Riggers sought evacuation before deadly Chevron blast
Chevron workers pleaded to be evacuated before an explosion killed two at a platform just off Nigeria, according to four workers.
The platform kept drilling as smoke poured from a borehole.
Chevron, the second largest US oil major, said it did not receive requests to evacuate the KS Endeavour rig and that staff on board had the right to call a halt to work if they believed conditions were unsafe.
“There were no evacuation requests received before the KS Endeavour incident occurred,” the US energy company said in an emailed response to questions from Reuters.
Testimony from some of the 154 workers who were present alleges that, instead of addressing fears that equipment failures and smoke presaged disaster, Chevron flew extra staff to the platform just before the Jan. 16, 2012, blowout.
Chevron says a nationwide Nigerian strike that included staff at airports had disrupted its normal crew changes but that at no time were approved safe manning levels exceeded.
The fire that followed the blast burned on the rig for 46 days until March 2. Chevron drilled a relief well to stem the gas leak, sealing it on June 18. It said in an email to Reuters on July 2 that an investigation with the Nigerian authorities had concluded that an entry of high pressure gas in the wellbore had caused the failure of equipment and fire.
The two who died in the explosion were the installation manager for the rig, Bruno Marce, a French national, and Indian driller Albert Devadas. They worked for KS Drilling, a subsidiary of Singapore-based KS Energy, a sub-contractor employed by Field Offshore Design Engineering (FODE) Ltd to drill a gas exploration well for Chevron off Nigeria.
Transcripts of accounts from three workers were given to Reuters by the offshore oil branch of Britain’s Rail, Maritime and Transport (RMT) trade union which said the documents were genuine but withheld the names of the witnesses to protect their employment prospects. Those accounts were backed by subsequent interviews in Nigeria with a worker who was also on the rig.
FODE declined comment, citing confidentiality clauses in its contract with KS Drilling preventing it making public any information about work for Chevron.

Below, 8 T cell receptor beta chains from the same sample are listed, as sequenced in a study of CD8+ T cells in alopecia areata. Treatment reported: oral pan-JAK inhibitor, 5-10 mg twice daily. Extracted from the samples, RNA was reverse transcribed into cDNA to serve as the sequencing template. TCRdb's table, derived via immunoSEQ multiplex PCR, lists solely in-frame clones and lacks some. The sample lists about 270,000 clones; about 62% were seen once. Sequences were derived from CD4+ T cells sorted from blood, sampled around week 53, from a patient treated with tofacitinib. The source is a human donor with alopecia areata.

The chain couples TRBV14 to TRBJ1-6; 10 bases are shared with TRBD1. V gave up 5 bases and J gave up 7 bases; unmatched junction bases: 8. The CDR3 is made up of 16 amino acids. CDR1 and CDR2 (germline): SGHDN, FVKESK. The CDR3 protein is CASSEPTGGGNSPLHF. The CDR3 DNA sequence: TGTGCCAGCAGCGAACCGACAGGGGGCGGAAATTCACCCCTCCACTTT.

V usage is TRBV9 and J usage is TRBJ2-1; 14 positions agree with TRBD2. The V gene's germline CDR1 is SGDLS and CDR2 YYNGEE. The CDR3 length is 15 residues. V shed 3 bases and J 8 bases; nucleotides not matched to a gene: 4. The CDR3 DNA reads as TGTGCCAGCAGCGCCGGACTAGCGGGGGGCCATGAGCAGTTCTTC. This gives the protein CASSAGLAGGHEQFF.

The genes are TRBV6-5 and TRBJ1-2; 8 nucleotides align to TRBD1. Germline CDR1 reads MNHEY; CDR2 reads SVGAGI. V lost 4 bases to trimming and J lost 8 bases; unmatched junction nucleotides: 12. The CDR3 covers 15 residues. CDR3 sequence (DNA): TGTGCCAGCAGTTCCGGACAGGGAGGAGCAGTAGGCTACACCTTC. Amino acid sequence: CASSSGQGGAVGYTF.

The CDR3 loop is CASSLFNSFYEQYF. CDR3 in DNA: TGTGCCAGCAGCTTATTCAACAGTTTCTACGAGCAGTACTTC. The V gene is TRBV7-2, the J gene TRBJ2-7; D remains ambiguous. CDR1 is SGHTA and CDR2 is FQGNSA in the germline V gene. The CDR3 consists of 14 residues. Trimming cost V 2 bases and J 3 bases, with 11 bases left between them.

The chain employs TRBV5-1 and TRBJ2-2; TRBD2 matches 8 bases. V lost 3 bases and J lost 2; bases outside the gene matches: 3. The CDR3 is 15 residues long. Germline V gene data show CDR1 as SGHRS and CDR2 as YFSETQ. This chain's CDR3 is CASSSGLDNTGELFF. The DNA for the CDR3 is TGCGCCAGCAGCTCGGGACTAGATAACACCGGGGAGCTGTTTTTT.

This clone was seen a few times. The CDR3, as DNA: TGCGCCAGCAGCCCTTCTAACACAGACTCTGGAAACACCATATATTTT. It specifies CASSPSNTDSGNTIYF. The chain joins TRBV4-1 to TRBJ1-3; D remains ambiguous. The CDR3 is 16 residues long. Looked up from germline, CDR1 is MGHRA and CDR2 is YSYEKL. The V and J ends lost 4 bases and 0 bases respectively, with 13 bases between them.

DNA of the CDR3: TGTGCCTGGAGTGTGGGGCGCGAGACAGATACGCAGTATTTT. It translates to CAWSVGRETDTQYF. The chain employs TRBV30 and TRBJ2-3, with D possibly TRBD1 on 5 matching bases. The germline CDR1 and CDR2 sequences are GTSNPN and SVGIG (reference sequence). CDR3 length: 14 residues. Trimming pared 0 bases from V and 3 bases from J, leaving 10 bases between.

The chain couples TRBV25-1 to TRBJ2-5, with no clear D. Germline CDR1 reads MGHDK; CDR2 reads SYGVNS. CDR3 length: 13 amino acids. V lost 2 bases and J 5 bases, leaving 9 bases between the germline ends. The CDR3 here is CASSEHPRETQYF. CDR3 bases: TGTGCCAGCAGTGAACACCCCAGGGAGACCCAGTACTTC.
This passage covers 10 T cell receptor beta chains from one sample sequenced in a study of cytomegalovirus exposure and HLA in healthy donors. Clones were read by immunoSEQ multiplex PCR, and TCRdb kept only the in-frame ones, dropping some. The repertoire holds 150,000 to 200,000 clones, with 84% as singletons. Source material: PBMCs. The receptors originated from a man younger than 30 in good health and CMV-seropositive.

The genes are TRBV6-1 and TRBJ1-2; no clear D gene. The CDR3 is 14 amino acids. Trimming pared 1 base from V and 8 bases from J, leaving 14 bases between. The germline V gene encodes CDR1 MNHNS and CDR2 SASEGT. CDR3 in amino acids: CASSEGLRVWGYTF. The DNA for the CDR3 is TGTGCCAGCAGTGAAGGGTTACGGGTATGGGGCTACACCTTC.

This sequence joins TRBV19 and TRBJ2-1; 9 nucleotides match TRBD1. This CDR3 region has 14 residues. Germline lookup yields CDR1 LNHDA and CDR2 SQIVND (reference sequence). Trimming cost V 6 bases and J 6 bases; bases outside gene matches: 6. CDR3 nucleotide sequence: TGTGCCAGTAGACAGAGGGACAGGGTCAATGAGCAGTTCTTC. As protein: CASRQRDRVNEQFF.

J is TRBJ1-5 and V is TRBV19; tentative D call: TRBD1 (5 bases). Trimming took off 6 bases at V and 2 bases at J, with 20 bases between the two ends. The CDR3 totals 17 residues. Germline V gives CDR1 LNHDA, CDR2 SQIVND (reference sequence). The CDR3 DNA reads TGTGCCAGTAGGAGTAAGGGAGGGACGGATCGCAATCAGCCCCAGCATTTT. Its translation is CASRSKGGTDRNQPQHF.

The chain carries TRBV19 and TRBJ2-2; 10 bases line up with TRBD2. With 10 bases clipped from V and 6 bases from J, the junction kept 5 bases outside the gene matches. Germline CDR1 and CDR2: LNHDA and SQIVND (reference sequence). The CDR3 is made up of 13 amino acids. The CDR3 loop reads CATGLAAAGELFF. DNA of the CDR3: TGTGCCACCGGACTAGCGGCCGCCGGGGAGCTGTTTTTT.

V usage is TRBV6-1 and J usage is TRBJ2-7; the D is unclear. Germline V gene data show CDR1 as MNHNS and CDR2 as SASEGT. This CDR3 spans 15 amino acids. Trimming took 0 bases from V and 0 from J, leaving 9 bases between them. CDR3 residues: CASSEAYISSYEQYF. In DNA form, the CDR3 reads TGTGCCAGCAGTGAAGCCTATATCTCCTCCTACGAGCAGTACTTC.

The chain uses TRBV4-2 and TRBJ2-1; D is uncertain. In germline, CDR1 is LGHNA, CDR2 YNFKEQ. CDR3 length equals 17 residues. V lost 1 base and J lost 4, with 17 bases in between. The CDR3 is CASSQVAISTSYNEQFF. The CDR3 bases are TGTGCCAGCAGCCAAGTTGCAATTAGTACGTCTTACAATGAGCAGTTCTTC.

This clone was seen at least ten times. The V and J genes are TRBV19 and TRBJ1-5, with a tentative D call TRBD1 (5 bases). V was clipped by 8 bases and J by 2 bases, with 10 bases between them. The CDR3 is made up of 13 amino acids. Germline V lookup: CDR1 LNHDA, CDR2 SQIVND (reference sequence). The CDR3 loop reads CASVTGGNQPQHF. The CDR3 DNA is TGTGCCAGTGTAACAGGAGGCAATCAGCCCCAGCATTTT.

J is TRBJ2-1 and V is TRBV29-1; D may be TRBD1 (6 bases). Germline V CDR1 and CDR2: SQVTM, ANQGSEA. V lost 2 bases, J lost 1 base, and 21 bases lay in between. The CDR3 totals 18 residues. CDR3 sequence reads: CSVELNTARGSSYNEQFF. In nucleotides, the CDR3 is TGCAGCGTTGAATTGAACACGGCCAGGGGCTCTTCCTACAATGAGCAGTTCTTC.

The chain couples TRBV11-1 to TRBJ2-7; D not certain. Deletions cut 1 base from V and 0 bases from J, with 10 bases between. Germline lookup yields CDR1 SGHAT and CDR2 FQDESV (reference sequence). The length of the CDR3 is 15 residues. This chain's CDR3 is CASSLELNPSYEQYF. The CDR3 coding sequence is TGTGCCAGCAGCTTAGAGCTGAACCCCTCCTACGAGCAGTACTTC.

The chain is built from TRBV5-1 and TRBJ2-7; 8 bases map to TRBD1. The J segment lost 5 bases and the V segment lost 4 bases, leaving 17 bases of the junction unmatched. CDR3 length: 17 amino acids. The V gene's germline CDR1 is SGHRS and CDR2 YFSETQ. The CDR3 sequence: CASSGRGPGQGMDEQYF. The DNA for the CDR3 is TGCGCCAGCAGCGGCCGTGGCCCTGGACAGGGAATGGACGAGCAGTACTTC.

The accounts convey rising panic from some of those on the platform, who fearing a blowout, checked each morning the volume of smoke billowing from the drilling borehole.
“Chevron knew for over a week that the well was unstable yet they refused to evacuate us,” said one of the rig workers who gave his account to the RMT union.
A Nigerian worker who was aboard the rig at the time of the blast said many wanted to be evacuated.
Speaking at a hotel in Yenagoa, the oil capital of the Niger Delta’s oil-rich Bayelsa state, Omietimi Nana, 28, a maintenance worker for FODE said: “We were told we may be evacuated, it was mentioned but it didn’t happen. I don’t know who made the decision not to evacuate but certainly many people wanted to be evacuated because of the situation,” he said.
The most senior witness to give testimony to the RMT, a Frenchman, said a series of pump failures throughout the drilling operation led to a massive build-up of pressure that triggered the blowout.
The Frenchman said rig engineers held a site meeting and advised Chevron to evacuate staff while well pressure control measures were applied.
“That advice was not heeded and additional personnel were even brought onboard to get ahead of what was believed to be impending strike action,” the Frenchman, who was at that meeting, said.
Nana added: “About three days before the accident, the drilling company workers told us they wanted to stop drilling because of the gas pressure but they spoke with Chevron who told them to carry on.”
The French witness said an earlier failed attempt in late December to drill an exploration well near the same was abandoned after the discovery of a gas leak.
He said that “in an attempt to learn from experience” Chevron began drilling a second well “despite repeated failure of the pumps” and often having to stop drilling in order to service the top-drive, the device on the rig that provides rotational force.
Chevron acknowledged that the first exploration well was abandoned but denied it was because of a gas leak.
"Scared like hell"
The second well, drilled 300 metres from the first, at a depth of 12945 feet (3946 metres), soon began to lose pressure integrity, the French witness said.